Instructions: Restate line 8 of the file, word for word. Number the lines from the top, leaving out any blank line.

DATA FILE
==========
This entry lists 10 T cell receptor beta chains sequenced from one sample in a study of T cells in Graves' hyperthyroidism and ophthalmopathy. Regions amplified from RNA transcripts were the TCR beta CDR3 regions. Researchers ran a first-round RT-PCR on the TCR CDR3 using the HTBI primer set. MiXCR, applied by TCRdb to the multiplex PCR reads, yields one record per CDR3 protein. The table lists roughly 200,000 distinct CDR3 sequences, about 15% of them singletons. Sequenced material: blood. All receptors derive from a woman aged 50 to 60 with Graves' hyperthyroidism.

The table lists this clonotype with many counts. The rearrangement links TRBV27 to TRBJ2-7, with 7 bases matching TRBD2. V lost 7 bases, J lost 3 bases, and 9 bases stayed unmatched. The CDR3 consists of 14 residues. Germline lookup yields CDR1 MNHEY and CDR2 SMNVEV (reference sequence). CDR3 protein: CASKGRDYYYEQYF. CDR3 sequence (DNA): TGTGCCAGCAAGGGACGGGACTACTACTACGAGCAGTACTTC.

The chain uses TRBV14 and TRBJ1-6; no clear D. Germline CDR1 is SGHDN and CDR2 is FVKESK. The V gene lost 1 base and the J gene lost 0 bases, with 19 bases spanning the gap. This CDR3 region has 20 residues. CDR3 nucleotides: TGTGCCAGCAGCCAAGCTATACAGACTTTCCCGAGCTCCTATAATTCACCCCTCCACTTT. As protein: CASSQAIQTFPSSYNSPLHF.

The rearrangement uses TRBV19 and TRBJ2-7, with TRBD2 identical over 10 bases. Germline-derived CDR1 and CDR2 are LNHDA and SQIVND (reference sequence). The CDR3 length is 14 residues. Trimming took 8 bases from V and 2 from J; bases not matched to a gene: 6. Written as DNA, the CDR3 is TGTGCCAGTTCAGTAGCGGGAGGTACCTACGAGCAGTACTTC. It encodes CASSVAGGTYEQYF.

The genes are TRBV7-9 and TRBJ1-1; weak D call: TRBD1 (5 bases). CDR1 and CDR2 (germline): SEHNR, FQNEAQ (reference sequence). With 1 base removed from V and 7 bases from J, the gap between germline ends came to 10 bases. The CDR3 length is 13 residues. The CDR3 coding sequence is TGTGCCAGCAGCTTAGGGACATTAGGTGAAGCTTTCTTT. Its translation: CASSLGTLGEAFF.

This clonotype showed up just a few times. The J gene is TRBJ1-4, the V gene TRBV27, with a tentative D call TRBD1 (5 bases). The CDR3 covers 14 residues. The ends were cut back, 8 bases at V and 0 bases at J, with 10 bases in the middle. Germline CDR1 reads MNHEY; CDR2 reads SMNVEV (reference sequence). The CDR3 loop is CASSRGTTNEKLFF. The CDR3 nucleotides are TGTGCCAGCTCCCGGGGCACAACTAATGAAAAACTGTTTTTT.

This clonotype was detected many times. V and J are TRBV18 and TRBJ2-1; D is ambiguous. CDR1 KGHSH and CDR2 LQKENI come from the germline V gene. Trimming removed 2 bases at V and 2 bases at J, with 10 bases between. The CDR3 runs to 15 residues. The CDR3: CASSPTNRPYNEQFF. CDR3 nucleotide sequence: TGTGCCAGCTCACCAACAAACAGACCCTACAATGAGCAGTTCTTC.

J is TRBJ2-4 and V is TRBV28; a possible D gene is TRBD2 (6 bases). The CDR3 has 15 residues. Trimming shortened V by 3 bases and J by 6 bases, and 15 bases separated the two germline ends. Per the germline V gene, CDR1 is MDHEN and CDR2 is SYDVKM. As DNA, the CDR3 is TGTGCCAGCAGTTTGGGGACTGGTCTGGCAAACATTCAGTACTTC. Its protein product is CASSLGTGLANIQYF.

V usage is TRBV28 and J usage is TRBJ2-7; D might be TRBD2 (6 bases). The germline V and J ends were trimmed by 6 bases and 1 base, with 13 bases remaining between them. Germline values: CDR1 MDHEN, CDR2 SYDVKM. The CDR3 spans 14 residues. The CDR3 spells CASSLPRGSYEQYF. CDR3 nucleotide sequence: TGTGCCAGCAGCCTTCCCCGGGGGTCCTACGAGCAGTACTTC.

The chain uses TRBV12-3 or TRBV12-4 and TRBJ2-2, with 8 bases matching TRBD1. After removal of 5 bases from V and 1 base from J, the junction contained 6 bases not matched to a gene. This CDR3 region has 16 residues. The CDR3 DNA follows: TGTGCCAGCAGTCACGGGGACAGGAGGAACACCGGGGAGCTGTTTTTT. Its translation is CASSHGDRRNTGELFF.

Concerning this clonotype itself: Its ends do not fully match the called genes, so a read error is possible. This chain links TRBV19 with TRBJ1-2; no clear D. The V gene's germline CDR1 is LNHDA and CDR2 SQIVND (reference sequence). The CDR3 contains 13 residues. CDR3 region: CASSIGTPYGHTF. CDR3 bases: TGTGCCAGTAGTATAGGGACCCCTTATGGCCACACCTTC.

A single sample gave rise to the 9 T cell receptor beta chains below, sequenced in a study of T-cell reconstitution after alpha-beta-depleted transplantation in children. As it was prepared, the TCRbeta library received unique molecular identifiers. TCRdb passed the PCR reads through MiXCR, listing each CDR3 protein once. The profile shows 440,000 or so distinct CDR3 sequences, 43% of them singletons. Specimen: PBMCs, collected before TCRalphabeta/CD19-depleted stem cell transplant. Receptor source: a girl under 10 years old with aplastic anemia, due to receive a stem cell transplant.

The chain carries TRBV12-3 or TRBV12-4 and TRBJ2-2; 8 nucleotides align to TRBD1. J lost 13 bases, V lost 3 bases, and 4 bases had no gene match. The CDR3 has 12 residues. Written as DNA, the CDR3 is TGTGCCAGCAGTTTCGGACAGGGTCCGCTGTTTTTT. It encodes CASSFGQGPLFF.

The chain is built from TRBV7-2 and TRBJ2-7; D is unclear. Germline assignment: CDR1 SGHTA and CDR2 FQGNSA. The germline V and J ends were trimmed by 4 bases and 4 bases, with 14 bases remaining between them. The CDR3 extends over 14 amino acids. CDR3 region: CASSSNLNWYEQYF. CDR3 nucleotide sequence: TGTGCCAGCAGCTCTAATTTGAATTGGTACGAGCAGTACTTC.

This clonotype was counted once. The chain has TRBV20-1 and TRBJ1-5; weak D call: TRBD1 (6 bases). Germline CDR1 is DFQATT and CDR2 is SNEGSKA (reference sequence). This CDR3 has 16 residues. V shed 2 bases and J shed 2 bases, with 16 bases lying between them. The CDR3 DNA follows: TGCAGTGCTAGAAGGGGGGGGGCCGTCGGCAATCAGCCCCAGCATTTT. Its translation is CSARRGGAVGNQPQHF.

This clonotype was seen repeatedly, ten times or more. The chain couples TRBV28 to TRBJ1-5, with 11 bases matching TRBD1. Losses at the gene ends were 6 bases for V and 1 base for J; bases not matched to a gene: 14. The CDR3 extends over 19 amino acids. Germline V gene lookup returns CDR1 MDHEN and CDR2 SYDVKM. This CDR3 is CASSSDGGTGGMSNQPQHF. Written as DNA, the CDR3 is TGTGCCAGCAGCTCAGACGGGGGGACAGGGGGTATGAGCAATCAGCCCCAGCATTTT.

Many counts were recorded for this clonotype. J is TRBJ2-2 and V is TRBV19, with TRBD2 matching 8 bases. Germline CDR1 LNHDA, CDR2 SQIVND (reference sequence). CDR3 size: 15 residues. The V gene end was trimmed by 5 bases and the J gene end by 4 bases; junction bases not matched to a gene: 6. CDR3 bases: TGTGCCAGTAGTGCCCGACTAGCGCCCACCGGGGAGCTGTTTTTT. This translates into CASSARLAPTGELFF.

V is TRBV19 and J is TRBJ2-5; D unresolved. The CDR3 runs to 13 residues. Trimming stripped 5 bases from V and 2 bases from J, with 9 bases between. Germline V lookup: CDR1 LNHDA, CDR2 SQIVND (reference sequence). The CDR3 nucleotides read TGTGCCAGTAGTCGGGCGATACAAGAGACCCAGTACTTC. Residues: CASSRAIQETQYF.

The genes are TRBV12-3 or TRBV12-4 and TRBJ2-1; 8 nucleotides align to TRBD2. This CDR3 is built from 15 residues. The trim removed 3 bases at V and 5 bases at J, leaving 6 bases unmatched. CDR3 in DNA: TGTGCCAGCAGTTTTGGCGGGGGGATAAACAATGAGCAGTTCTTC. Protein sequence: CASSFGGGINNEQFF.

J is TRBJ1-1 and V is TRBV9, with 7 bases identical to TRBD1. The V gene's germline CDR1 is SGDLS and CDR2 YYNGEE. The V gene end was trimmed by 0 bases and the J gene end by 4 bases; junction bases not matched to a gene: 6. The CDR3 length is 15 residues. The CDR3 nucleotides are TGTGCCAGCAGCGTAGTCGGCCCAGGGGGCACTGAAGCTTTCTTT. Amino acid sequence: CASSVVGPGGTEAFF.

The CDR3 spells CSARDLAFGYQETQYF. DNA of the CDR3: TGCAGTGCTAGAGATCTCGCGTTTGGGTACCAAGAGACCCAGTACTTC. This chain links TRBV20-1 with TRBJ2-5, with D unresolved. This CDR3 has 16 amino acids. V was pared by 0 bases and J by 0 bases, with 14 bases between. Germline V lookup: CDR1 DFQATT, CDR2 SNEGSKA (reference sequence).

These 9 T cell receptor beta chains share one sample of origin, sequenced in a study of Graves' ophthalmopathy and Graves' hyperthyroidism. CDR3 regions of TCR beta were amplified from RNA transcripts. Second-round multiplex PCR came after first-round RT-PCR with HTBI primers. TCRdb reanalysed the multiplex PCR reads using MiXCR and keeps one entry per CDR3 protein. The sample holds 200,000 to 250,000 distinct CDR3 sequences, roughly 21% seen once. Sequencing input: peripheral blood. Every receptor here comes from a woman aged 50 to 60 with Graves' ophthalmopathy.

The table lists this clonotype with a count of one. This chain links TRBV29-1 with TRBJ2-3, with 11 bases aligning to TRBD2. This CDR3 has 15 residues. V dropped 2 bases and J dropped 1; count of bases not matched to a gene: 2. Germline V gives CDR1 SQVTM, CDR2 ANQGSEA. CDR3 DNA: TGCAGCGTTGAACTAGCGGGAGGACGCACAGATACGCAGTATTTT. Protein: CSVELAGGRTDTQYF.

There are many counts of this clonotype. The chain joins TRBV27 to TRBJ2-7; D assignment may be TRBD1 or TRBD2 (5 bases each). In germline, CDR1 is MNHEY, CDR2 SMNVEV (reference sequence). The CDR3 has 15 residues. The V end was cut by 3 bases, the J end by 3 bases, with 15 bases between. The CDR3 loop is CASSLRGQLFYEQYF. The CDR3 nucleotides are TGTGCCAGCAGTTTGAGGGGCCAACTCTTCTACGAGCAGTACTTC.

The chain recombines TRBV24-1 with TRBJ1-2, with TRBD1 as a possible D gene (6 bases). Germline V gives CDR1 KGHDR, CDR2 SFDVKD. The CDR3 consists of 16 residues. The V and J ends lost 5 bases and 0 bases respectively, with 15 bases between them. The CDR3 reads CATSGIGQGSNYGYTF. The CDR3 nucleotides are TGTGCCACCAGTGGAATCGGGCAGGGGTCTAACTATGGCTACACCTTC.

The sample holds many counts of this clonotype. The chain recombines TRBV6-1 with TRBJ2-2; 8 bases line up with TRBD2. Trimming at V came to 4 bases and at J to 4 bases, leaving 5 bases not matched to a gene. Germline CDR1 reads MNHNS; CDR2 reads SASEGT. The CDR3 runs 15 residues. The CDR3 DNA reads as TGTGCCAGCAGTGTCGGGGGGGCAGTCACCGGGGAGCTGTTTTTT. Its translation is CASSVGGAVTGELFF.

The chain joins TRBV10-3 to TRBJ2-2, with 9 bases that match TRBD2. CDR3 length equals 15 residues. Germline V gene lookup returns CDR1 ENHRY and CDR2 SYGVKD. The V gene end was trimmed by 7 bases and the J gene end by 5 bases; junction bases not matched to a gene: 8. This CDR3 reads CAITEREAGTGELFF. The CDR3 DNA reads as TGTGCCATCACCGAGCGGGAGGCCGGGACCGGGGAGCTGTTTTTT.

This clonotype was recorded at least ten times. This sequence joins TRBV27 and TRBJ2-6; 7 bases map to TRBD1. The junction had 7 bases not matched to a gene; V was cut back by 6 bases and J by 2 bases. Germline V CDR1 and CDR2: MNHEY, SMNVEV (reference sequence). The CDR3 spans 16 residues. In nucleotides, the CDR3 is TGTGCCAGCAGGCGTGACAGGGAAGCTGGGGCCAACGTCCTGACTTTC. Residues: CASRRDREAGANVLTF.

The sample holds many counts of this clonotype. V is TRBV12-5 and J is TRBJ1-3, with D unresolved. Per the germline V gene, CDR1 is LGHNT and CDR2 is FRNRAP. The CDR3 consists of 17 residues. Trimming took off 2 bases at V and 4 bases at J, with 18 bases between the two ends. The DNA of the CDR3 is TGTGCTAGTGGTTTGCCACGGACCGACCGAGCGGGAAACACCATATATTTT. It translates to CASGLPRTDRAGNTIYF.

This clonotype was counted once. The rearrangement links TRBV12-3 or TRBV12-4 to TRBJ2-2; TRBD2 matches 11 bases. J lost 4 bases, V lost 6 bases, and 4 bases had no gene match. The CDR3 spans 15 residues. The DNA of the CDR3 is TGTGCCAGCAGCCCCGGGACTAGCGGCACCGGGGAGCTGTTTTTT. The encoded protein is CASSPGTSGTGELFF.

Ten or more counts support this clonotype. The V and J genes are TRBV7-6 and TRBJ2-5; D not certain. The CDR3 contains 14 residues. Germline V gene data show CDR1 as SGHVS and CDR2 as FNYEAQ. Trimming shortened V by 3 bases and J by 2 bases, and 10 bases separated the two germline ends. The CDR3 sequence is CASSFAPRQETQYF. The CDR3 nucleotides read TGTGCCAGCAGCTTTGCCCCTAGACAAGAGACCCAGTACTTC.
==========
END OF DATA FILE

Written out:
J is TRBJ2-4 and V is TRBV28; a possible D gene is TRBD2 (6 bases). The CDR3 has 15 residues. Trimming shortened V by 3 bases and J by 6 bases, and 15 bases separated the two germline ends. Per the germline V gene, CDR1 is MDHEN and CDR2 is SYDVKM. As DNA, the CDR3 is TGTGCCAGCAGTTTGGGGACTGGTCTGGCAAACATTCAGTACTTC. Its protein product is CASSLGTGLANIQYF.